max2 at fisso.casa
Thu Mar 31 17:48:27 CEST 2005
Tim Jarman wrote:
> max(01)* wrote:
>>suppose that code-1.py imports code-2.py and code-3.py (because it uses
>>names from both), and that code-2.py imports code-3.py.
>>if python were c, code-1.c should only *include* code-2.c, because the
>>latter in turns includes code-3.c.
>>inclusion of modules in c is a purely preprocessing textual matter
>>(compilation is deferred to after the fact), i guess, so that such
>>things are possible. import of modules in python is a different beast,
>>so the "redundancy" is (i think) necessary.
> It's not as redundant as it looks.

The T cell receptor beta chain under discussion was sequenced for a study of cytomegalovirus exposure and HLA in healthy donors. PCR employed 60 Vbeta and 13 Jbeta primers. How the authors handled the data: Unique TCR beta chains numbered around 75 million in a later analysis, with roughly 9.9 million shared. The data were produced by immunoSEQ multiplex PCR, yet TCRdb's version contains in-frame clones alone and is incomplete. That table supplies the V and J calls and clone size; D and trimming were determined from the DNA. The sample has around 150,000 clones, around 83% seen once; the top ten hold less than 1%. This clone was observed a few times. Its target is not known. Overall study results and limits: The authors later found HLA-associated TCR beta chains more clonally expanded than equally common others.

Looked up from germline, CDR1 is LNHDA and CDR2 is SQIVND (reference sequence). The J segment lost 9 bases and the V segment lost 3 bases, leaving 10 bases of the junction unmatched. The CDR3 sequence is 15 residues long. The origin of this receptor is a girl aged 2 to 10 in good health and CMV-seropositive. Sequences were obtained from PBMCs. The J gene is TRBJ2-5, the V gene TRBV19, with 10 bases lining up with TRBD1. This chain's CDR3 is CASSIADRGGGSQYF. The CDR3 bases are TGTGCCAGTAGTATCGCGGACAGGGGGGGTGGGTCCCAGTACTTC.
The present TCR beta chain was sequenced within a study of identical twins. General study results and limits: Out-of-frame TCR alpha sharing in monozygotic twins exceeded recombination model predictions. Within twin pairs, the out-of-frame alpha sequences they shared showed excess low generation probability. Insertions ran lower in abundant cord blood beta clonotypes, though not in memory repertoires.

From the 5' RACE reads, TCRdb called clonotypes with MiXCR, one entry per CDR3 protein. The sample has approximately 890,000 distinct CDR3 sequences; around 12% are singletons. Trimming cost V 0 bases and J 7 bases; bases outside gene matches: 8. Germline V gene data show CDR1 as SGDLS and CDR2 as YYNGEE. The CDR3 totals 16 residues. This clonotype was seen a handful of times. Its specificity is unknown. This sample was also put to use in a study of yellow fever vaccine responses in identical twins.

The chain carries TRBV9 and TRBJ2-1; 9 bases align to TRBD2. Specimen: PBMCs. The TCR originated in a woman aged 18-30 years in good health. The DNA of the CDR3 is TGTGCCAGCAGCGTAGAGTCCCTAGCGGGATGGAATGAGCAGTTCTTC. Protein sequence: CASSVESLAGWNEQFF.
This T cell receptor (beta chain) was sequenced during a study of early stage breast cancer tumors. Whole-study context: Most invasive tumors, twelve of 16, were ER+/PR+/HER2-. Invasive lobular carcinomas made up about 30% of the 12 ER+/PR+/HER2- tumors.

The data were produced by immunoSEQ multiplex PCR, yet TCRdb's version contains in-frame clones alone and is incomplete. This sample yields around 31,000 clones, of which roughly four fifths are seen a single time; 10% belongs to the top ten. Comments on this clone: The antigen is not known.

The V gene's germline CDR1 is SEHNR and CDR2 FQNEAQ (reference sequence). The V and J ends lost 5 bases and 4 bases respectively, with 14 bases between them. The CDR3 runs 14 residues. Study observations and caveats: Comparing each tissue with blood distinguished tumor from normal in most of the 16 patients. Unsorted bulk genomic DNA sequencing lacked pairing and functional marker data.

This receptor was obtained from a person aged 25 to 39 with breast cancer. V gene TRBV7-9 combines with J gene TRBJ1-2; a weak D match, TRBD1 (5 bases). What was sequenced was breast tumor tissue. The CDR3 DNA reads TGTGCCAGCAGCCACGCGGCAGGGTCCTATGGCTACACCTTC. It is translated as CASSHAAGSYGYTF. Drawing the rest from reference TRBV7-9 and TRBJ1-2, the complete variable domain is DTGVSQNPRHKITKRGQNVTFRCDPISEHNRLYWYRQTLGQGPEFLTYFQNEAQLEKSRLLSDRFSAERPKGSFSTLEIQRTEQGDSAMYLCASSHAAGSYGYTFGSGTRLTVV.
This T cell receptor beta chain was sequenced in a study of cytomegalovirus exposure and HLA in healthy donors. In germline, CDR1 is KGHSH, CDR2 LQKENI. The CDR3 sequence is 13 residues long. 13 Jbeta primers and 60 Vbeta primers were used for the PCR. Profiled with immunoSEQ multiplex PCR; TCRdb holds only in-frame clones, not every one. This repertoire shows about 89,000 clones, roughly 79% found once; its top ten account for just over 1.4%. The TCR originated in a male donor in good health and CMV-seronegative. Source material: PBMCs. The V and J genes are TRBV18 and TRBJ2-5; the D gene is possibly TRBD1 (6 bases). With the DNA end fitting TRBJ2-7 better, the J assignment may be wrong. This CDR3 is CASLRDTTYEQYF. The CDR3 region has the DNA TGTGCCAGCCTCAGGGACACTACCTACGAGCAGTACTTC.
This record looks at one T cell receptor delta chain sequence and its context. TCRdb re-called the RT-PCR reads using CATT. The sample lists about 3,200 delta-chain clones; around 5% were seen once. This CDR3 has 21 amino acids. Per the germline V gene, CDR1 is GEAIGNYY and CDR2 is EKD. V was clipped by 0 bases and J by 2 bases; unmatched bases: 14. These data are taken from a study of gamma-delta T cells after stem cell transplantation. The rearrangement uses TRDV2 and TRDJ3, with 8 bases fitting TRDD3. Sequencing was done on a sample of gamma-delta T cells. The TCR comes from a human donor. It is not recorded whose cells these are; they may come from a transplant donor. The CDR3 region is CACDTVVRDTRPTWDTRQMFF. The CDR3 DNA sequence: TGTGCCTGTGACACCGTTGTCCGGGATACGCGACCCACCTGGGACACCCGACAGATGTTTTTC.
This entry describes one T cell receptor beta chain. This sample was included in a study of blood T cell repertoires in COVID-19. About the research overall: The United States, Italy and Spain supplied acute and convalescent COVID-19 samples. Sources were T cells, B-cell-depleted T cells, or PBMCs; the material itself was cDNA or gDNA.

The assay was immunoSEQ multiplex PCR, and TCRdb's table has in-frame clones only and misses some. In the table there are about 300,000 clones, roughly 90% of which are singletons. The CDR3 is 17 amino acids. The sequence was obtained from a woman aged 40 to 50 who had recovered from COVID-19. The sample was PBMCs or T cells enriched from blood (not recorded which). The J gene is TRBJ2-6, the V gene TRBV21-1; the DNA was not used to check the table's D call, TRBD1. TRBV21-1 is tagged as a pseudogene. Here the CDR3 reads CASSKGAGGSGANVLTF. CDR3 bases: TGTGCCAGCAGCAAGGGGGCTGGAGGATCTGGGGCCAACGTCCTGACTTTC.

that's why i used quotes ;-)
> Once a module has been imported it goes
> into sys.modules and any subsequent imports refer to that original import,
> so the overhead of reading and parsing the file is only incurred once. As
> you're probably aware, Python also caches compilation results in *.pyc
> files; it will only compile the imported module if it changed since the
> last compilation.
this leads me to another question. since *.pyc files are automatically
created the first time an import statement in executed on a given
module, i guess that if i ship a program with modules for use in a
directory where the user has no write privileges then i must ship the
*.pyc files along too. right?
> Check out the docs for the full skinny, in particular
> Tim J
thanks a lot
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